The largest artery within your body is known as the aorta. The term aortic dissection is used to refer to the tearing of tissue within the innermost layer of your aorta. Blood then flows between the layers of the aorta, widening the gap. This can quickly be fatal if the heart doesn’t get enough blood.
It could also lead to a total rupture within the aorta, which causes rapid internal bleeding — often killing the patient. The diagnosis process after detecting initial symptoms consists of either a CT scan or ultrasound. On occasion, other methods such as X-rays may also be used to check if an aortic dissection is indeed present. There are many things that can cause aortic dissection, and today we’re going to look at eight common risk factors.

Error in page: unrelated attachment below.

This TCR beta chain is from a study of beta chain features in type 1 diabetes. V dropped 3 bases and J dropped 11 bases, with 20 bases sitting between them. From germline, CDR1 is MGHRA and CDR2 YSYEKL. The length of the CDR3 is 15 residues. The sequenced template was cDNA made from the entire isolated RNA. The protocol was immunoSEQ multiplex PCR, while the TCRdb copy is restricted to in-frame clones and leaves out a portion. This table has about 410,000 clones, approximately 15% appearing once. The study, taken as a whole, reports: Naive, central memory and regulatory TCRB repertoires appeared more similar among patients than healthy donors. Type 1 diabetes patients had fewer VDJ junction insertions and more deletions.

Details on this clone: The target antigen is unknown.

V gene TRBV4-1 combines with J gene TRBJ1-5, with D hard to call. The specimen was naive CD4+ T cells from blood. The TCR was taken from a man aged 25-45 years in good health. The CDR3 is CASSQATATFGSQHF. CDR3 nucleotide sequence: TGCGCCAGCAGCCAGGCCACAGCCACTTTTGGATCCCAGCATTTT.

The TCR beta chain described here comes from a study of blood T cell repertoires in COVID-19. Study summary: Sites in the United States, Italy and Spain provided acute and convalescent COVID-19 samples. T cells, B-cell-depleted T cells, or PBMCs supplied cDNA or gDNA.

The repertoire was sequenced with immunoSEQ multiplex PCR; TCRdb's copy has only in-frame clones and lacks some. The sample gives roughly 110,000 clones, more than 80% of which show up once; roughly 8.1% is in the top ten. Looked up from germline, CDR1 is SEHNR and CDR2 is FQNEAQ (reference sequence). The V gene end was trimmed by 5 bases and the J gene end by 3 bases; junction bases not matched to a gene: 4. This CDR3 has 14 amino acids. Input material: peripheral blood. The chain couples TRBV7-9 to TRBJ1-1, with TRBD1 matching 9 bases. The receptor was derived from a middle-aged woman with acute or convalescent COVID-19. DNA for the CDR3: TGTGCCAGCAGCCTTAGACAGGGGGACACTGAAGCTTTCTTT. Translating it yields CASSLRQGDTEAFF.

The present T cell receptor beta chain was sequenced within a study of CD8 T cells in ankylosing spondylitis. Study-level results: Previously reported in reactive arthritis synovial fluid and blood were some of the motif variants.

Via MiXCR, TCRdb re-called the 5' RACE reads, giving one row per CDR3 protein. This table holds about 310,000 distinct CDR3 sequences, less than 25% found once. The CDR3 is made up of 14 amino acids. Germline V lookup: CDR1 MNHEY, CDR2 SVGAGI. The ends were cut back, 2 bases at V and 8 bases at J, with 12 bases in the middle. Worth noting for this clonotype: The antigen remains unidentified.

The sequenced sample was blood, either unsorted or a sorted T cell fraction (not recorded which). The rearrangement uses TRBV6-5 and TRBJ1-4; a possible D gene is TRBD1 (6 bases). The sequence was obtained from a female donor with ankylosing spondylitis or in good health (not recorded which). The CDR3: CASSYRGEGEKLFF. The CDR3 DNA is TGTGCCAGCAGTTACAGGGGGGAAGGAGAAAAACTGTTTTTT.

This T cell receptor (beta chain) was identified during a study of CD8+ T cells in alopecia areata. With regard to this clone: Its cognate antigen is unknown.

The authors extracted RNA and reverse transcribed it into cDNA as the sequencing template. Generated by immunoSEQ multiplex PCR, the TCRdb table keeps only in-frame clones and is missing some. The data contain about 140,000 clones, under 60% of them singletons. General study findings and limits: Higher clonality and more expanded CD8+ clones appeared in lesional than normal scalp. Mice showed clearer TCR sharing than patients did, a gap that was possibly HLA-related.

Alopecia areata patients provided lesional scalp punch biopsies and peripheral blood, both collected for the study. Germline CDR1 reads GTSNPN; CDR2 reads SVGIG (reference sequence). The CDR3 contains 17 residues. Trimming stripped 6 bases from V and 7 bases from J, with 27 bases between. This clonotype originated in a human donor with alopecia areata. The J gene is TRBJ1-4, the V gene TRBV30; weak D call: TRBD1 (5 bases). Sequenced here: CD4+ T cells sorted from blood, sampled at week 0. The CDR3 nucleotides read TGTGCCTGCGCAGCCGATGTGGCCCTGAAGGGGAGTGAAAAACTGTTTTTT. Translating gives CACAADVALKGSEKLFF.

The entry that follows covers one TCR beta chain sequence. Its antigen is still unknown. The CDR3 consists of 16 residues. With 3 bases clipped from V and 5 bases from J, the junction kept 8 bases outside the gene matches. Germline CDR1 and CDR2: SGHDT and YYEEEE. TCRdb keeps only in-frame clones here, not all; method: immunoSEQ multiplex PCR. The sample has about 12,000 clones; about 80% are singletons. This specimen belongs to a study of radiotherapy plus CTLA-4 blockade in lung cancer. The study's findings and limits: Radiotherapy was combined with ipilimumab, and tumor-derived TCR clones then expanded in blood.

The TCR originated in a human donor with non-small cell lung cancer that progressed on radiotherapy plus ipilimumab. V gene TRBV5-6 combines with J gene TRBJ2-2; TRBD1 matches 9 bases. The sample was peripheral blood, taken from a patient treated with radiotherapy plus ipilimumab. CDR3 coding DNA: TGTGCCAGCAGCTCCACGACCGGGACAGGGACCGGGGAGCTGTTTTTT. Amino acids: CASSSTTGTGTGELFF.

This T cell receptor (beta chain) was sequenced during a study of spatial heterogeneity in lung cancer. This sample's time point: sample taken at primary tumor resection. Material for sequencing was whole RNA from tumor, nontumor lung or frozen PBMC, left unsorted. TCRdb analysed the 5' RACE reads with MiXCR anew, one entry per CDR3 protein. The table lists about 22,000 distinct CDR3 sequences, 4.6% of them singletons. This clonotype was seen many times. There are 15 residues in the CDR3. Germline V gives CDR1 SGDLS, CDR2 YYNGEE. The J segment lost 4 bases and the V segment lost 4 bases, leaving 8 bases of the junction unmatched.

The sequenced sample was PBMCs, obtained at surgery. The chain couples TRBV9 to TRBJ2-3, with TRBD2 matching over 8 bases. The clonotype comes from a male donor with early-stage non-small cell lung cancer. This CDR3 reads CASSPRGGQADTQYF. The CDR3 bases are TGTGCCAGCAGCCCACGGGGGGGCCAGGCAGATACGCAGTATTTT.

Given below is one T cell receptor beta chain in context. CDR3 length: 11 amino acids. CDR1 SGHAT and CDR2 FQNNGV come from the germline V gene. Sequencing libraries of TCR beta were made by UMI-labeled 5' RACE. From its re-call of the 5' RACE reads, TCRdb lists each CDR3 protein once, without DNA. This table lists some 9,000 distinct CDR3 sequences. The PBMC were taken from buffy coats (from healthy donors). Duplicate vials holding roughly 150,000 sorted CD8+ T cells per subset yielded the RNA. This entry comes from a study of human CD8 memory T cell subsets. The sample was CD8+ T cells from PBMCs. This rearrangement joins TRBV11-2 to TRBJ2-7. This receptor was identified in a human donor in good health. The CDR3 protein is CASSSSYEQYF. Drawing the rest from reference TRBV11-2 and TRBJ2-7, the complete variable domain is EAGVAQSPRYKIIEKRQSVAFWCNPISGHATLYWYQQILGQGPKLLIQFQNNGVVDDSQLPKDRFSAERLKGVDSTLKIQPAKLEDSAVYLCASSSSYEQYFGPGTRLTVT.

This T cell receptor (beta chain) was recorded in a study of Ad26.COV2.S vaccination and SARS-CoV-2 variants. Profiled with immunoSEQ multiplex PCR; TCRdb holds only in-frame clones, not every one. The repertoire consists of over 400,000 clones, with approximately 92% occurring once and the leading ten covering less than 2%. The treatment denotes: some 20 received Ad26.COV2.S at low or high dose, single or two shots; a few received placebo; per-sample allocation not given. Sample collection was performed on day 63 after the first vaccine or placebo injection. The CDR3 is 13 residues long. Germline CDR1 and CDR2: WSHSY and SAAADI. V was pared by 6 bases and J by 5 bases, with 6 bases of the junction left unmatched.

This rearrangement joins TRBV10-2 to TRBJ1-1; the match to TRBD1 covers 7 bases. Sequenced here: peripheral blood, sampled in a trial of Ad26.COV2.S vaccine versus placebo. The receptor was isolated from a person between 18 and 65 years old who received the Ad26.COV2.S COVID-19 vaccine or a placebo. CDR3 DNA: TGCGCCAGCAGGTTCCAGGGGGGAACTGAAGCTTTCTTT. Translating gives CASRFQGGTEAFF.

1. Chronic high blood pressure
The first risk factor that we’re going to go over in this article is chronic hypertension, also known as chronic high blood pressure. High blood pressure has been known to cause aortic dissection as the increased stress put upon the aorta could weaken the inner walls, making an aortic dissection more likely.
It’s worth noting that many patients are just fine despite their hypertension, but understanding that they’re at an increased risk of aortic dissection is essential so they don’t take on strenuous activities that may trigger it.
Older men — those above the age of 60, especially in men in their 70s — with hypertension are at a much higher risk of developing aortic dissection in comparison to women of the same age or younger men. Early detection and treatment drastically increase the survivability rate. Those with hypertension should seek immediate treatment if faced with symptoms of aortic dissection.